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5 Tips For Managing Screen Time With Your PANS Child

parenting screen time Sep 07, 2020

One of the most common questions I am asked is how can I manage screen time with my PANS child? This is a parenting challenge with most children, but can be intensified with our PANS kids because it often leads to extreme meltdowns when taken away. 

 

Adding COVID into the mix presents a whole new layer of problems, as screen time is probably being used more now than ever. Parents are working from home with their children in the home. It can be very stressful. Without school, friends, and a normal routine, screens can be a source of joy in times of uncertainty.  Rather than taking them away all together, we need to learn to work with them.

 

Why does my child love screen time so much?

In short, screen time delivers a "dopamine hit". Dopamine is a neurotransmitter that plays an important role in the "reward" center" of the brain.  Since screen time is so pleasurable in terms of brain chemistry, some consider them "addictive".  If something is this rewarding, it's going to be difficult to get your child to transition off of screen time.  Therefore, you need a plan!  

 

5 Ways to Manage Screen Time: 

1. Make screen time predictable and limited.

This may seem obvious, however it takes some effort.  Take the time to create a daily routine with consistent time for screens.  Doing so will help both you and your child lay the foundation for a system that will work.  See tip #3 about limiting screen time.

 

2. Have a pleasurable activity ready to transition to when screen time is over.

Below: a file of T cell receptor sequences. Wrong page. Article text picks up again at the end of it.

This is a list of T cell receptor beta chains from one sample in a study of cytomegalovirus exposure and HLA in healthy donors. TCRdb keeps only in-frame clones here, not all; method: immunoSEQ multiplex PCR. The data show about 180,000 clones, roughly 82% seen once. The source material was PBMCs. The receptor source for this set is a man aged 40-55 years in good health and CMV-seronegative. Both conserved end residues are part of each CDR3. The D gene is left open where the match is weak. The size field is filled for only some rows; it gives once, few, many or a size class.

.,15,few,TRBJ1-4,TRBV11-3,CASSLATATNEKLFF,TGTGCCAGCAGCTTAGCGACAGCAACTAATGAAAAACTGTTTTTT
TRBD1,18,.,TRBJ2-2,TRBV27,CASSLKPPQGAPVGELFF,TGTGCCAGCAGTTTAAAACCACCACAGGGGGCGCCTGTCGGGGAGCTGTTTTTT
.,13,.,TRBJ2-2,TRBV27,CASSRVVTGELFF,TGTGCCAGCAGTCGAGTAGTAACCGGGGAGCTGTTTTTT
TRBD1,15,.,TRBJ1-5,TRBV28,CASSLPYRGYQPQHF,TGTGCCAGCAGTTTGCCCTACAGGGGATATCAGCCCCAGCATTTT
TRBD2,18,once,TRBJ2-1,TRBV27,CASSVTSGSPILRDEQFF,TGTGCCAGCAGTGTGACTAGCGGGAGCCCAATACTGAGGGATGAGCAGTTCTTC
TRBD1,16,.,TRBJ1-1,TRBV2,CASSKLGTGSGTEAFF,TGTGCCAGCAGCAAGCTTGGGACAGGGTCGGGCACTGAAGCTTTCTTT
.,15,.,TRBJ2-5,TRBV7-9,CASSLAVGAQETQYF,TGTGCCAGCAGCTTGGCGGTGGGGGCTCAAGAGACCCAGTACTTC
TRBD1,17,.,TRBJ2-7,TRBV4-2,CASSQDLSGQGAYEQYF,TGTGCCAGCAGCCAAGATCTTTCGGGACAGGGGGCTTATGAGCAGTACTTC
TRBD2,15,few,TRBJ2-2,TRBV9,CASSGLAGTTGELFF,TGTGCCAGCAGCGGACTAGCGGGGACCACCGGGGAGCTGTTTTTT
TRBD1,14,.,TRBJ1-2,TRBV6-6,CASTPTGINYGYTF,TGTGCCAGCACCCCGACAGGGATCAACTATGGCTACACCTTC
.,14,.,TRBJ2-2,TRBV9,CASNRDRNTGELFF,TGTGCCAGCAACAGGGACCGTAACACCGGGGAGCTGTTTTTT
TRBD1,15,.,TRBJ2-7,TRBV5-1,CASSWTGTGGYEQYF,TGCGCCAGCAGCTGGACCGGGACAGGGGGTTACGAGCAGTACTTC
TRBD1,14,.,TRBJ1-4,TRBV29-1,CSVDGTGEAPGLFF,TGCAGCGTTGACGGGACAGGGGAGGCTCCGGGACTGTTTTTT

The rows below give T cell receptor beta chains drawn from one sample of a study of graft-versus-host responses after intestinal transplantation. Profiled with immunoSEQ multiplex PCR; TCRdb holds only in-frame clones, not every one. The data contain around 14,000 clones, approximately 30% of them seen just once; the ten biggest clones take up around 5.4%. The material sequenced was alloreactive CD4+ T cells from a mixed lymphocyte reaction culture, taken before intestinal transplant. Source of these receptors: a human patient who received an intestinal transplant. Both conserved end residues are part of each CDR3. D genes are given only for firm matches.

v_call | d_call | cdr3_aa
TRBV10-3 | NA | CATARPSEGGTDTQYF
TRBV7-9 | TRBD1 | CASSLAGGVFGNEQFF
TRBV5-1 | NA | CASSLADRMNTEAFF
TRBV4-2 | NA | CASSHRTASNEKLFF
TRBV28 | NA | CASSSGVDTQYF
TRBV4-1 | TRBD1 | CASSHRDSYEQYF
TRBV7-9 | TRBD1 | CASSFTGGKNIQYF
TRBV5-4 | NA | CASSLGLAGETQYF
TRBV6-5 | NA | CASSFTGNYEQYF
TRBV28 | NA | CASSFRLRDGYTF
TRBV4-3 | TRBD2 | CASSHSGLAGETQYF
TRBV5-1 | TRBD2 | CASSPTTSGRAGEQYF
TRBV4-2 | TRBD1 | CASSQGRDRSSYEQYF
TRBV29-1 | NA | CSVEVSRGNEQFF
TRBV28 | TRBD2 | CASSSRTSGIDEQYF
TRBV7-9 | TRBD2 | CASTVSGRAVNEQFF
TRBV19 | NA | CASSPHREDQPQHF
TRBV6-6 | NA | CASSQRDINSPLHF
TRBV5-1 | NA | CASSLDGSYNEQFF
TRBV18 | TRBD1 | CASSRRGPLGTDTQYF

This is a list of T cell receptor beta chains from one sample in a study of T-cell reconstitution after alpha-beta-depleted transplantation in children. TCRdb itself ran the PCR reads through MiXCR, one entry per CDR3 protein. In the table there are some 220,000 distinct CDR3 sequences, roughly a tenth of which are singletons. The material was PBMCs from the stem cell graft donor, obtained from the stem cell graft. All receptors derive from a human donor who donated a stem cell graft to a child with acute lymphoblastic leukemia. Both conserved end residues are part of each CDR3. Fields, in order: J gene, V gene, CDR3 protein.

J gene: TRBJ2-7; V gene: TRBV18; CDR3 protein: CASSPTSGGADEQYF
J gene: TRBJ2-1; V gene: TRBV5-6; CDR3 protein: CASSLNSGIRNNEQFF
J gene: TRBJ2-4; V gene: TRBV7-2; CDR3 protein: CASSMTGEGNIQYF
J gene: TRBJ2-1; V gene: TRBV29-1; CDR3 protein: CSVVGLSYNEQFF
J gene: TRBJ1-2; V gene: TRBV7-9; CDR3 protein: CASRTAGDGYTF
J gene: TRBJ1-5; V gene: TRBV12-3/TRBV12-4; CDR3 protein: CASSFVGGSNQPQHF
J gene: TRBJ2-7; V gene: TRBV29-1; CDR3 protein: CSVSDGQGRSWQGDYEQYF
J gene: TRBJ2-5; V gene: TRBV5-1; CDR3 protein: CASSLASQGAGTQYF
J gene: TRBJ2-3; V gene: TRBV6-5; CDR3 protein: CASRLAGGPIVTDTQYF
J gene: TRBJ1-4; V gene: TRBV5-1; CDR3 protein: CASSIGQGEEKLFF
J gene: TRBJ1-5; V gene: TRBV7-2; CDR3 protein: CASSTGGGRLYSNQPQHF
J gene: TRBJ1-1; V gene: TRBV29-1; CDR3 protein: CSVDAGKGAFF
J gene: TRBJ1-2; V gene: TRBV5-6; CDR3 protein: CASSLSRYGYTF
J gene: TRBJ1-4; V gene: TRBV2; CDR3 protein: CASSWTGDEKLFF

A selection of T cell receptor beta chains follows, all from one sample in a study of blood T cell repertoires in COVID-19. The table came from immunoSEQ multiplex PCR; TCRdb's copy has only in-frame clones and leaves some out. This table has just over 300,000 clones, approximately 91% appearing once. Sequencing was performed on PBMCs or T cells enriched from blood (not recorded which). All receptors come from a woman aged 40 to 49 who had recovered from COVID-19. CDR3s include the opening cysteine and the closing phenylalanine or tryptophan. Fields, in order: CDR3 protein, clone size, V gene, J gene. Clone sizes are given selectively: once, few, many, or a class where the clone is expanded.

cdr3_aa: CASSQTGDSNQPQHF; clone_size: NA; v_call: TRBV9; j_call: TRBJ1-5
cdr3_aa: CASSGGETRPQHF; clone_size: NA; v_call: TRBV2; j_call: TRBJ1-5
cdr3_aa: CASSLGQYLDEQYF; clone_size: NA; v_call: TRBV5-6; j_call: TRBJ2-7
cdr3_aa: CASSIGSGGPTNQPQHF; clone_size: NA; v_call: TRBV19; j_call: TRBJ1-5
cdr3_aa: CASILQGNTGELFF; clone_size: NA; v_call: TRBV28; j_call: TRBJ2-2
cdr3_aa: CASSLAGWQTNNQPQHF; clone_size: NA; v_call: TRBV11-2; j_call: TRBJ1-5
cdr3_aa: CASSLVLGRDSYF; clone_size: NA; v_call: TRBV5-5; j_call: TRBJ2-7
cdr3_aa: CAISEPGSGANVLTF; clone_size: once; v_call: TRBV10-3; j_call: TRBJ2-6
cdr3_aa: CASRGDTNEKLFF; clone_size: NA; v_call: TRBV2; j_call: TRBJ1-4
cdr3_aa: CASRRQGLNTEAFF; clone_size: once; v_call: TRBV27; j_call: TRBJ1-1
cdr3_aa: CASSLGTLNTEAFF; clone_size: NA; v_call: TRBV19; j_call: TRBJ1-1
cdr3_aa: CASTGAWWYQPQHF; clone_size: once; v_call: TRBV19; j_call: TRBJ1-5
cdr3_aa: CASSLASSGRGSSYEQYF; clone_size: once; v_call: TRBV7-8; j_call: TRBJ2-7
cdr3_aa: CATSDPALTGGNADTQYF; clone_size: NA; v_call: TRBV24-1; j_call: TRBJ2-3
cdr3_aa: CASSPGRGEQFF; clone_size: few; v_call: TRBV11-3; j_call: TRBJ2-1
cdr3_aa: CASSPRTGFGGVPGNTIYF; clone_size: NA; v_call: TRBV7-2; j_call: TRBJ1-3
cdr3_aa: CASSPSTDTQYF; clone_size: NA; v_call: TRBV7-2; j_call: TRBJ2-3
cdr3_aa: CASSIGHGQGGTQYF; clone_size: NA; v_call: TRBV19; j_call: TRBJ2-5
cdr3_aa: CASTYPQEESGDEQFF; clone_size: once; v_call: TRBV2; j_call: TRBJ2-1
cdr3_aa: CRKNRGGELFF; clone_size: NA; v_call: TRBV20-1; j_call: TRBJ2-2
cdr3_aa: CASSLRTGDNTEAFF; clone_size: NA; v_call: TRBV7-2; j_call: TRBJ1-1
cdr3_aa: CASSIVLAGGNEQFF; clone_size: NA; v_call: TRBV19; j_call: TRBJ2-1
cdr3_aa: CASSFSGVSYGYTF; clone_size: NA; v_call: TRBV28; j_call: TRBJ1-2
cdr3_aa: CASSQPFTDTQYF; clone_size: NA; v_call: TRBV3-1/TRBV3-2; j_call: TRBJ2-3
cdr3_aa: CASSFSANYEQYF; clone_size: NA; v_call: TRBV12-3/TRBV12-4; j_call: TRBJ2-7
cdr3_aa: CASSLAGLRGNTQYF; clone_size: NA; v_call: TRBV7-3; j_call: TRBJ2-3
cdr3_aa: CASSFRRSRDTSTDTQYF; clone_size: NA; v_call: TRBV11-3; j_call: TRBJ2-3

If there is a meltdown when you discontinue screen time, your child may be having a "dopamine withdrawal".  To alleviate this painful withdrawal feeling, you need to be prepared to transition to something pleasurable after screen time is over.  Some examples might be playing outside, riding a bike, or having one on one time with you.  Determine what would be most appealing for your child and have that ready to implement.  If you're consistent with this type of pleasurable transition from screen time, a smoother transition will become a learned experience for your child and therefore much easier to manage.

 

3. Don't make the amount on the screen time too short.

Finding a sweet spot in regard to the length of time that your child has access to screens at one sitting is a great idea.  5-10 minutes isn't enough and will make it difficult for them to transition away from the screen,  30-45 minutes per sitting usually works well for most PANS kids.

 

4. Don't allow for the "can I have 5 more minutes?"

We've all been there!  When you tell your PANS child it's time to turn off the TV or iPad, they begin negotiating. Don't give into this! I know it's difficult, but when you do that, you are creating intermittent reinforcement. Intermittent reinforcement creates habits that much harder to break!  

 

5. Preview how the transition off of screen time will work.

Before screen time starts, let your child know that if they are off without difficulty, they can have an appealing activity afterwards (tip #2). This prepares them for the transition before screen time even begins.  If they are not able to transition off without a conflict, remind them that screen time is a privilege and dependent on their ability end on time

If after several attempts at implementing the above strategies your PANS child is still not able to end screen time appropriately, you can let them know that they will need a break from screens for a few days.  Explain that after those few days have passed, they can attempt to follow the rules above on a trial basis.  Make it clear that they must show you that they are able to successfully transition to the pleasurable activity before the trial period ends.

 

I hope these tips are helpful for you and your family.   If you are interested in more resources and a community that you can come to for advice, I have a private free Facebook group. You can join here